Dairy and the Paleo Delusion

The Paleo diet (primal/evolutionary) has become very popular in the last few years. Followers believe they are eating the way our stone age, or paleolithic, ancestors ate. Since our genes have not had time to evolve to match the drastic change in diet that occurred with the agricultural revolution, they argue, modern diets are making us sick and contributing to most of our chronic Western disease like atherosclerosis, diabetes and dementia.

True experts in evolutionary science have questioned most of the theoretical underpinnings of the Paleo movement. Marlene Zuk, an evolutionary biologist, has written an excellent critique in her recently published book “Paleofantasies: What Evolution Really Tells Us About Sex, Diet and How We Live.”

Dr. Zuk points out that there likely was no one single hunter-gatherer diet and that we have a very limited understanding of exactly what that diet consisted of. She also makes the point that this concept that at some point in the past, humans were perfectly adapted to their environment, is not true.

The Milk Paleofantasy

Although the Paleo movement is not monolithic on the topic, some of its leading figures are vehemently opposed to milk consumption.

For example, Loren Cordain (whose web site states that he is “widely acknowledged as one of the world’s leading experts on the natural human diet of our Stone Age ancestors”), has nothing but bad things to say about dairy and milk consumption. Cordain has a Ph.D in “health” and is quite a prolific author, having written “The Paleo Cure For Acne” (spoiler alert: the cure involves not drinking milk).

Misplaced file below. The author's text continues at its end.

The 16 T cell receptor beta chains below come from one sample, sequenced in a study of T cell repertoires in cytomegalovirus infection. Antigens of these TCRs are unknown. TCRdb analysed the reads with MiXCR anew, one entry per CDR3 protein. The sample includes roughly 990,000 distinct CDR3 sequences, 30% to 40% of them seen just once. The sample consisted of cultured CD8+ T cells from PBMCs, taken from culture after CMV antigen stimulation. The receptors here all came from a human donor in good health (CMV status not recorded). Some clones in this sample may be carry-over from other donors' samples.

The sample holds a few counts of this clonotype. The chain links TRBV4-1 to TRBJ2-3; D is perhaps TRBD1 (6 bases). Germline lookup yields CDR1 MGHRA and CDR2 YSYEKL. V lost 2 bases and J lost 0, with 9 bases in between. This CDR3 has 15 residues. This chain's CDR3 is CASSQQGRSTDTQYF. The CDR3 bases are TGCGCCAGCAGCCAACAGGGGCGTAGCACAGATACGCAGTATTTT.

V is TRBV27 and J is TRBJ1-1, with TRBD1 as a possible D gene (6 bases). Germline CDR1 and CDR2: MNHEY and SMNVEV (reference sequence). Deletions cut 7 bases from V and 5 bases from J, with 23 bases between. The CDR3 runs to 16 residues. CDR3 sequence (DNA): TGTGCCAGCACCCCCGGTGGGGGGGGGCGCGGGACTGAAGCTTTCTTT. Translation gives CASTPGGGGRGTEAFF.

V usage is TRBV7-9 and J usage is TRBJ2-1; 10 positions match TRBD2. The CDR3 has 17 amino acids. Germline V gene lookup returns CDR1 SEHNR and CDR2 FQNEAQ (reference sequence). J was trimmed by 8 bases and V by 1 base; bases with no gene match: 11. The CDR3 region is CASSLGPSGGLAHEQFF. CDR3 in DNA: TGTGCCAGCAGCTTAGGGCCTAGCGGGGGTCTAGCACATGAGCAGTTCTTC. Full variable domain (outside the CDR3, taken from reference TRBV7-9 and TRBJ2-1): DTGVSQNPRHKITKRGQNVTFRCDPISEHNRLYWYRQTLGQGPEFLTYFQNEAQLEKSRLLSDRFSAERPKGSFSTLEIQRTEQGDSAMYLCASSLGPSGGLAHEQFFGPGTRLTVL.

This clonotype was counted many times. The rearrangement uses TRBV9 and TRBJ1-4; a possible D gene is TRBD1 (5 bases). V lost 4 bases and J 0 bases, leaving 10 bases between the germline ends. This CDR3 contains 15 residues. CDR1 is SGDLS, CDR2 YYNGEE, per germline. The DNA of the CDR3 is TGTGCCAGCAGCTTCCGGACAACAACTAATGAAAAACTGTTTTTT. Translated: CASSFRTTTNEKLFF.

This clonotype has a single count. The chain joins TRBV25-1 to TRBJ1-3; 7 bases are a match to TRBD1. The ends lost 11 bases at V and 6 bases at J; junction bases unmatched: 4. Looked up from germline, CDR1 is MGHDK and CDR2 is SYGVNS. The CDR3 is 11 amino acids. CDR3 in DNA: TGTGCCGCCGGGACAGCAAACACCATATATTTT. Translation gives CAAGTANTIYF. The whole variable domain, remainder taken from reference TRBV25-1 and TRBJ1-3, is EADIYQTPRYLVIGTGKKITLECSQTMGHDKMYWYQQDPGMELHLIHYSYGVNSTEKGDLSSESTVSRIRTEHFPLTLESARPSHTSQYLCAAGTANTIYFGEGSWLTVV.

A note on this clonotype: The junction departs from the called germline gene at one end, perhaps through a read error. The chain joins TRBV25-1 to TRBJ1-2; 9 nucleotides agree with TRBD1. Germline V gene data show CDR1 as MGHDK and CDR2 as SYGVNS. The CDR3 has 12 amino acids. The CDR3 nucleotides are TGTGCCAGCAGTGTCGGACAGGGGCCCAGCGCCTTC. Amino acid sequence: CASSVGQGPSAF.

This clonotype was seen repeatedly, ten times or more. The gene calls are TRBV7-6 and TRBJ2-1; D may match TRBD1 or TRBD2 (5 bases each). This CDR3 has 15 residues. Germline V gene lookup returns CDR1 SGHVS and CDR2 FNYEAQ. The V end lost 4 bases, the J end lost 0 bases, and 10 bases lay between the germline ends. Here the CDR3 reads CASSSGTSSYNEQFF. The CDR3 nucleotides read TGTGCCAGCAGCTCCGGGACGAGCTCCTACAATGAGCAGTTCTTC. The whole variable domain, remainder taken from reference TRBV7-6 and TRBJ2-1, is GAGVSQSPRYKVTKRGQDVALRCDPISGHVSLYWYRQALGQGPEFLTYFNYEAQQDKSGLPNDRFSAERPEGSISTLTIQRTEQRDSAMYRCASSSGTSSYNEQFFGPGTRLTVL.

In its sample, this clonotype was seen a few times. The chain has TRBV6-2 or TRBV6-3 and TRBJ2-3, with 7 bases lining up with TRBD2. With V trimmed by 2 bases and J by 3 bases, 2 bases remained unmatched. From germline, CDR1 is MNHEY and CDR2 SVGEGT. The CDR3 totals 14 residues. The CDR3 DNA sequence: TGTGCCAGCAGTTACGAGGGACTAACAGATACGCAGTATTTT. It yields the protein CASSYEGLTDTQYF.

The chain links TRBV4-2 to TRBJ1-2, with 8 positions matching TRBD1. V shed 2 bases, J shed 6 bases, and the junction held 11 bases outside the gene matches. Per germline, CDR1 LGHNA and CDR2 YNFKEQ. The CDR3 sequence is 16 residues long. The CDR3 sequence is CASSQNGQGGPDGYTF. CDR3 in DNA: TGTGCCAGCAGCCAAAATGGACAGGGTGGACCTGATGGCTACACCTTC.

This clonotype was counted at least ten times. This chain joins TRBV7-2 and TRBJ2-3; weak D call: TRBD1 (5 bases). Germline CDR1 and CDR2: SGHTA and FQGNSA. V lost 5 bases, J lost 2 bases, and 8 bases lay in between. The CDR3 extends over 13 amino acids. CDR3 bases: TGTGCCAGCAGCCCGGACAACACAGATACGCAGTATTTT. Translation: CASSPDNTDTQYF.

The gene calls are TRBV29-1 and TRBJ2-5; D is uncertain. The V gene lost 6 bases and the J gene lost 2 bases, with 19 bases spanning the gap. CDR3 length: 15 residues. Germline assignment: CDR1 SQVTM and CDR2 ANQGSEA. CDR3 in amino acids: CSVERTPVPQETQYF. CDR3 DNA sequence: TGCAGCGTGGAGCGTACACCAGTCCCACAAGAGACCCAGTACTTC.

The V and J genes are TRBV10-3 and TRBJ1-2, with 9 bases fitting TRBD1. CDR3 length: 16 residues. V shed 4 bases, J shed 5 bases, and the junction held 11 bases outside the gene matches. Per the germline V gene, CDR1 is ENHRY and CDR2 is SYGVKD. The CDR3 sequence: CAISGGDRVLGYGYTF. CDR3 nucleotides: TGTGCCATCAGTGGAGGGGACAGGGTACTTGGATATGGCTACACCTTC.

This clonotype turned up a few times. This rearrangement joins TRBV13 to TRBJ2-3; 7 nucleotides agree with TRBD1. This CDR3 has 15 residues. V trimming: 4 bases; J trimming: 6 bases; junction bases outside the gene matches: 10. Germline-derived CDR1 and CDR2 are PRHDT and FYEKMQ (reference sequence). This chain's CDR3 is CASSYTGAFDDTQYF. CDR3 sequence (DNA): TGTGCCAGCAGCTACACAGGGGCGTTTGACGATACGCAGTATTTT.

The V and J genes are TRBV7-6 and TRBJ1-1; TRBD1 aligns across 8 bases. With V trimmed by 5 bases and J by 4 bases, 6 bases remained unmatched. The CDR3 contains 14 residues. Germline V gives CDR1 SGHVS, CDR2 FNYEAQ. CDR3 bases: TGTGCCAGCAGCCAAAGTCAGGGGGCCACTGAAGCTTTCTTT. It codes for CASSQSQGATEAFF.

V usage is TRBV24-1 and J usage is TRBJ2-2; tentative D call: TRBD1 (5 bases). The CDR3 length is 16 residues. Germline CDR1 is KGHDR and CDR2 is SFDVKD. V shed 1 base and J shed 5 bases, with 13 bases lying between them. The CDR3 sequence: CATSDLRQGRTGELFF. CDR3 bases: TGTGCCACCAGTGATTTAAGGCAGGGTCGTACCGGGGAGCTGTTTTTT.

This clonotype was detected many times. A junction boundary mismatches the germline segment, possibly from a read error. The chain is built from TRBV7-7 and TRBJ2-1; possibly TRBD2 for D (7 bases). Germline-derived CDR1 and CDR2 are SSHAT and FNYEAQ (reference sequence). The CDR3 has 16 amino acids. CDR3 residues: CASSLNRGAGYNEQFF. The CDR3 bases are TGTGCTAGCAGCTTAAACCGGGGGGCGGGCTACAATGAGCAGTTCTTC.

One major problem with the paleo concept of diet is the assumption that our genetic makeup has not changed or evolved over the last 10000 years.

It turns out that we are not stuck with the same genome of our caveman ancestors and that our ability to tolerate milk confirms this.

The Evolution of Lactose Tolerance

The main sugar in milk from all mammals is lactose. The ability to digest lactose depends on having the enzyme lactase present in the lining of the intestinal tract. All mammals at birth have lactase, but as they age, lactase production is reduced by around 90%. This loss of lactase leads to lactose intolerance.

Lactose that is not digested ends up being fermented by bacteria in the large intestines. This fermentation produces methane, hydrogen gases and other by-products, resulting in bloating, abdominal pain, and diarrhea.

Around 10-20,000 years ago, a mutation in the gene that controls production of lactase resulted in lactase persistence. Some of our paleolithic ancestors began noticing that they were lactose tolerant and could drink the milk of cattle that they had domesticated.

As Zuk writes:

Beginning about 7000 years ago, DNA studies of ancient bones reveal that there was a progressive increase in the frequency of lactase persistence. Increase in a genes frequency tends to correspond with a survival advantage suggesting that the ability to consume dairy prolonged lives.

Lactase persistence is present only in about 35% of the world’s population. It is common in Scandinavia and parts of Africa and the Middle East and about 90% of Americans have it.